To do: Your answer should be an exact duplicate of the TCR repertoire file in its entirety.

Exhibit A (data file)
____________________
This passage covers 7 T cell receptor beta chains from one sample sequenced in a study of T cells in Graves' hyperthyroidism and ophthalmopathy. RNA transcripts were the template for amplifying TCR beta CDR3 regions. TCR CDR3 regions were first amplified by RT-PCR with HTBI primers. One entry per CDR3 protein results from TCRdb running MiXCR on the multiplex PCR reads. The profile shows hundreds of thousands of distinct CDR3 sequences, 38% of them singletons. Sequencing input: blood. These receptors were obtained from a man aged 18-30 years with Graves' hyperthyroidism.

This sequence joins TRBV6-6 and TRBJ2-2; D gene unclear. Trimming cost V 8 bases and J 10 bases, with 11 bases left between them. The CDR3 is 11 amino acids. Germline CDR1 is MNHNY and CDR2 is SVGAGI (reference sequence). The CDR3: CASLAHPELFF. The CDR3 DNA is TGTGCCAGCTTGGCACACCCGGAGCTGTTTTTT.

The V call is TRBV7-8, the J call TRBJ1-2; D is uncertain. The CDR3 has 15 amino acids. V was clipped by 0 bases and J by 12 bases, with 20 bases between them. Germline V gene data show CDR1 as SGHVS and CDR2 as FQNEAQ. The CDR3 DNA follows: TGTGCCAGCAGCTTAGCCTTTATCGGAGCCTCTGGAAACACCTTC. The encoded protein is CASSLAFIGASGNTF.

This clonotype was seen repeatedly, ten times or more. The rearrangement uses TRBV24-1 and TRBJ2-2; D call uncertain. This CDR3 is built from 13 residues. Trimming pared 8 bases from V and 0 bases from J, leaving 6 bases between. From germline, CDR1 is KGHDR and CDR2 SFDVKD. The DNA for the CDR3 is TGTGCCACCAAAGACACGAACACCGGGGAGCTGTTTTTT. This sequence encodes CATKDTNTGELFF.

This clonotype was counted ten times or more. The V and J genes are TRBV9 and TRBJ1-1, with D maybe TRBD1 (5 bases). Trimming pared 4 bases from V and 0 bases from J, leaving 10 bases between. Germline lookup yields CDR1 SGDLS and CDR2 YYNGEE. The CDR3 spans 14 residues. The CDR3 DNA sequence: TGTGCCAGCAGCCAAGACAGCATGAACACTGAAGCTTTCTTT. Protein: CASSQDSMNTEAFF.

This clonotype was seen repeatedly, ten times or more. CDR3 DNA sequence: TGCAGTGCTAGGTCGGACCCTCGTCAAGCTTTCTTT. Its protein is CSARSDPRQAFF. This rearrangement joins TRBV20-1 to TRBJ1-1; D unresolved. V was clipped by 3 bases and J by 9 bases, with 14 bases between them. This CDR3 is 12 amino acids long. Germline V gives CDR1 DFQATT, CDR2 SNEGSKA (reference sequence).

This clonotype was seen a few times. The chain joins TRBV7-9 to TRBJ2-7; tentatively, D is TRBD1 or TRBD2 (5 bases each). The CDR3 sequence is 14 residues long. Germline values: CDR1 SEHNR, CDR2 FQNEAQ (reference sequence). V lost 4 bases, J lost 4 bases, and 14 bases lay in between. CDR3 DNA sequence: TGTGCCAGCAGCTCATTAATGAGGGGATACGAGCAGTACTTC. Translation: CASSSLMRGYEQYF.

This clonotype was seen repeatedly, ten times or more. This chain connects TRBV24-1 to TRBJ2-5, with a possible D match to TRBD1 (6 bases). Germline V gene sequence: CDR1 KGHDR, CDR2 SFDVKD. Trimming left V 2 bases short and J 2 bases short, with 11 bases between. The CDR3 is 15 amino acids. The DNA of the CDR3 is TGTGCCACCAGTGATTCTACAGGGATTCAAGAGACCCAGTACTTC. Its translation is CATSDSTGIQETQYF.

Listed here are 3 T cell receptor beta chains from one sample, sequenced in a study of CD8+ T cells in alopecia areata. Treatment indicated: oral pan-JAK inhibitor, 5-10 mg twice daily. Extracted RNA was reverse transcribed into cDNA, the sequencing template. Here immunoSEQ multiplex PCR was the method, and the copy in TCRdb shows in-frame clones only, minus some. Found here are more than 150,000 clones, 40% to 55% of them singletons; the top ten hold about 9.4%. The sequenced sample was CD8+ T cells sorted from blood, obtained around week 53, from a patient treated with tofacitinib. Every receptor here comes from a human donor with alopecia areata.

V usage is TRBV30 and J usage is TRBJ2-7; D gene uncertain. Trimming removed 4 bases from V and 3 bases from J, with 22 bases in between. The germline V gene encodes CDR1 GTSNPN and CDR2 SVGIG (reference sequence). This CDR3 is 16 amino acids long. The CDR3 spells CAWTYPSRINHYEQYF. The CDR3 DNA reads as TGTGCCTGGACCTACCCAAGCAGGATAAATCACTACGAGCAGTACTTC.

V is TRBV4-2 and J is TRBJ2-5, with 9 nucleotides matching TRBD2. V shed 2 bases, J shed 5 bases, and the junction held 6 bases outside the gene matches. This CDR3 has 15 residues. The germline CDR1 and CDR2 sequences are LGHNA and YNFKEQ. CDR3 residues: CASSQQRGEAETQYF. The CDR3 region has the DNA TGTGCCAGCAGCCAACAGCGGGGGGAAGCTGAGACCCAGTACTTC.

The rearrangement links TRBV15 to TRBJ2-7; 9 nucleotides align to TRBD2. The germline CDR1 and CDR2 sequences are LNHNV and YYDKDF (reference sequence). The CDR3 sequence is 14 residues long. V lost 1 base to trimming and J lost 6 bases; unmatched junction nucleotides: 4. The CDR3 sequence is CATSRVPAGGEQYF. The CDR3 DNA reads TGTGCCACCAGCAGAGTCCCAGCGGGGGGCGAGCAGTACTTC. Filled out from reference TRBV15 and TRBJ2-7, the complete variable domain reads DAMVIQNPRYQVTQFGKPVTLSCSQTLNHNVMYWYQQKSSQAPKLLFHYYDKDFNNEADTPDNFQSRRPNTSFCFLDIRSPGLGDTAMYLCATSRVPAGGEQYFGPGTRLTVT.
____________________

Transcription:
This passage covers 7 T cell receptor beta chains from one sample sequenced in a study of T cells in Graves' hyperthyroidism and ophthalmopathy. RNA transcripts were the template for amplifying TCR beta CDR3 regions. TCR CDR3 regions were first amplified by RT-PCR with HTBI primers. One entry per CDR3 protein results from TCRdb running MiXCR on the multiplex PCR reads. The profile shows hundreds of thousands of distinct CDR3 sequences, 38% of them singletons. Sequencing input: blood. These receptors were obtained from a man aged 18-30 years with Graves' hyperthyroidism.

This sequence joins TRBV6-6 and TRBJ2-2; D gene unclear. Trimming cost V 8 bases and J 10 bases, with 11 bases left between them. The CDR3 is 11 amino acids. Germline CDR1 is MNHNY and CDR2 is SVGAGI (reference sequence). The CDR3: CASLAHPELFF. The CDR3 DNA is TGTGCCAGCTTGGCACACCCGGAGCTGTTTTTT.

The V call is TRBV7-8, the J call TRBJ1-2; D is uncertain. The CDR3 has 15 amino acids. V was clipped by 0 bases and J by 12 bases, with 20 bases between them. Germline V gene data show CDR1 as SGHVS and CDR2 as FQNEAQ. The CDR3 DNA follows: TGTGCCAGCAGCTTAGCCTTTATCGGAGCCTCTGGAAACACCTTC. The encoded protein is CASSLAFIGASGNTF.

This clonotype was seen repeatedly, ten times or more. The rearrangement uses TRBV24-1 and TRBJ2-2; D call uncertain. This CDR3 is built from 13 residues. Trimming pared 8 bases from V and 0 bases from J, leaving 6 bases between. From germline, CDR1 is KGHDR and CDR2 SFDVKD. The DNA for the CDR3 is TGTGCCACCAAAGACACGAACACCGGGGAGCTGTTTTTT. This sequence encodes CATKDTNTGELFF.

This clonotype was counted ten times or more. The V and J genes are TRBV9 and TRBJ1-1, with D maybe TRBD1 (5 bases). Trimming pared 4 bases from V and 0 bases from J, leaving 10 bases between. Germline lookup yields CDR1 SGDLS and CDR2 YYNGEE. The CDR3 spans 14 residues. The CDR3 DNA sequence: TGTGCCAGCAGCCAAGACAGCATGAACACTGAAGCTTTCTTT. Protein: CASSQDSMNTEAFF.

This clonotype was seen repeatedly, ten times or more. CDR3 DNA sequence: TGCAGTGCTAGGTCGGACCCTCGTCAAGCTTTCTTT. Its protein is CSARSDPRQAFF. This rearrangement joins TRBV20-1 to TRBJ1-1; D unresolved. V was clipped by 3 bases and J by 9 bases, with 14 bases between them. This CDR3 is 12 amino acids long. Germline V gives CDR1 DFQATT, CDR2 SNEGSKA (reference sequence).

This clonotype was seen a few times. The chain joins TRBV7-9 to TRBJ2-7; tentatively, D is TRBD1 or TRBD2 (5 bases each). The CDR3 sequence is 14 residues long. Germline values: CDR1 SEHNR, CDR2 FQNEAQ (reference sequence). V lost 4 bases, J lost 4 bases, and 14 bases lay in between. CDR3 DNA sequence: TGTGCCAGCAGCTCATTAATGAGGGGATACGAGCAGTACTTC. Translation: CASSSLMRGYEQYF.

This clonotype was seen repeatedly, ten times or more. This chain connects TRBV24-1 to TRBJ2-5, with a possible D match to TRBD1 (6 bases). Germline V gene sequence: CDR1 KGHDR, CDR2 SFDVKD. Trimming left V 2 bases short and J 2 bases short, with 11 bases between. The CDR3 is 15 amino acids. The DNA of the CDR3 is TGTGCCACCAGTGATTCTACAGGGATTCAAGAGACCCAGTACTTC. Its translation is CATSDSTGIQETQYF.

Listed here are 3 T cell receptor beta chains from one sample, sequenced in a study of CD8+ T cells in alopecia areata. Treatment indicated: oral pan-JAK inhibitor, 5-10 mg twice daily. Extracted RNA was reverse transcribed into cDNA, the sequencing template. Here immunoSEQ multiplex PCR was the method, and the copy in TCRdb shows in-frame clones only, minus some. Found here are more than 150,000 clones, 40% to 55% of them singletons; the top ten hold about 9.4%. The sequenced sample was CD8+ T cells sorted from blood, obtained around week 53, from a patient treated with tofacitinib. Every receptor here comes from a human donor with alopecia areata.

V usage is TRBV30 and J usage is TRBJ2-7; D gene uncertain. Trimming removed 4 bases from V and 3 bases from J, with 22 bases in between. The germline V gene encodes CDR1 GTSNPN and CDR2 SVGIG (reference sequence). This CDR3 is 16 amino acids long. The CDR3 spells CAWTYPSRINHYEQYF. The CDR3 DNA reads as TGTGCCTGGACCTACCCAAGCAGGATAAATCACTACGAGCAGTACTTC.

V is TRBV4-2 and J is TRBJ2-5, with 9 nucleotides matching TRBD2. V shed 2 bases, J shed 5 bases, and the junction held 6 bases outside the gene matches. This CDR3 has 15 residues. The germline CDR1 and CDR2 sequences are LGHNA and YNFKEQ. CDR3 residues: CASSQQRGEAETQYF. The CDR3 region has the DNA TGTGCCAGCAGCCAACAGCGGGGGGAAGCTGAGACCCAGTACTTC.

The rearrangement links TRBV15 to TRBJ2-7; 9 nucleotides align to TRBD2. The germline CDR1 and CDR2 sequences are LNHNV and YYDKDF (reference sequence). The CDR3 sequence is 14 residues long. V lost 1 base to trimming and J lost 6 bases; unmatched junction nucleotides: 4. The CDR3 sequence is CATSRVPAGGEQYF. The CDR3 DNA reads TGTGCCACCAGCAGAGTCCCAGCGGGGGGCGAGCAGTACTTC. Filled out from reference TRBV15 and TRBJ2-7, the complete variable domain reads DAMVIQNPRYQVTQFGKPVTLSCSQTLNHNVMYWYQQKSSQAPKLLFHYYDKDFNNEADTPDNFQSRRPNTSFCFLDIRSPGLGDTAMYLCATSRVPAGGEQYFGPGTRLTVT.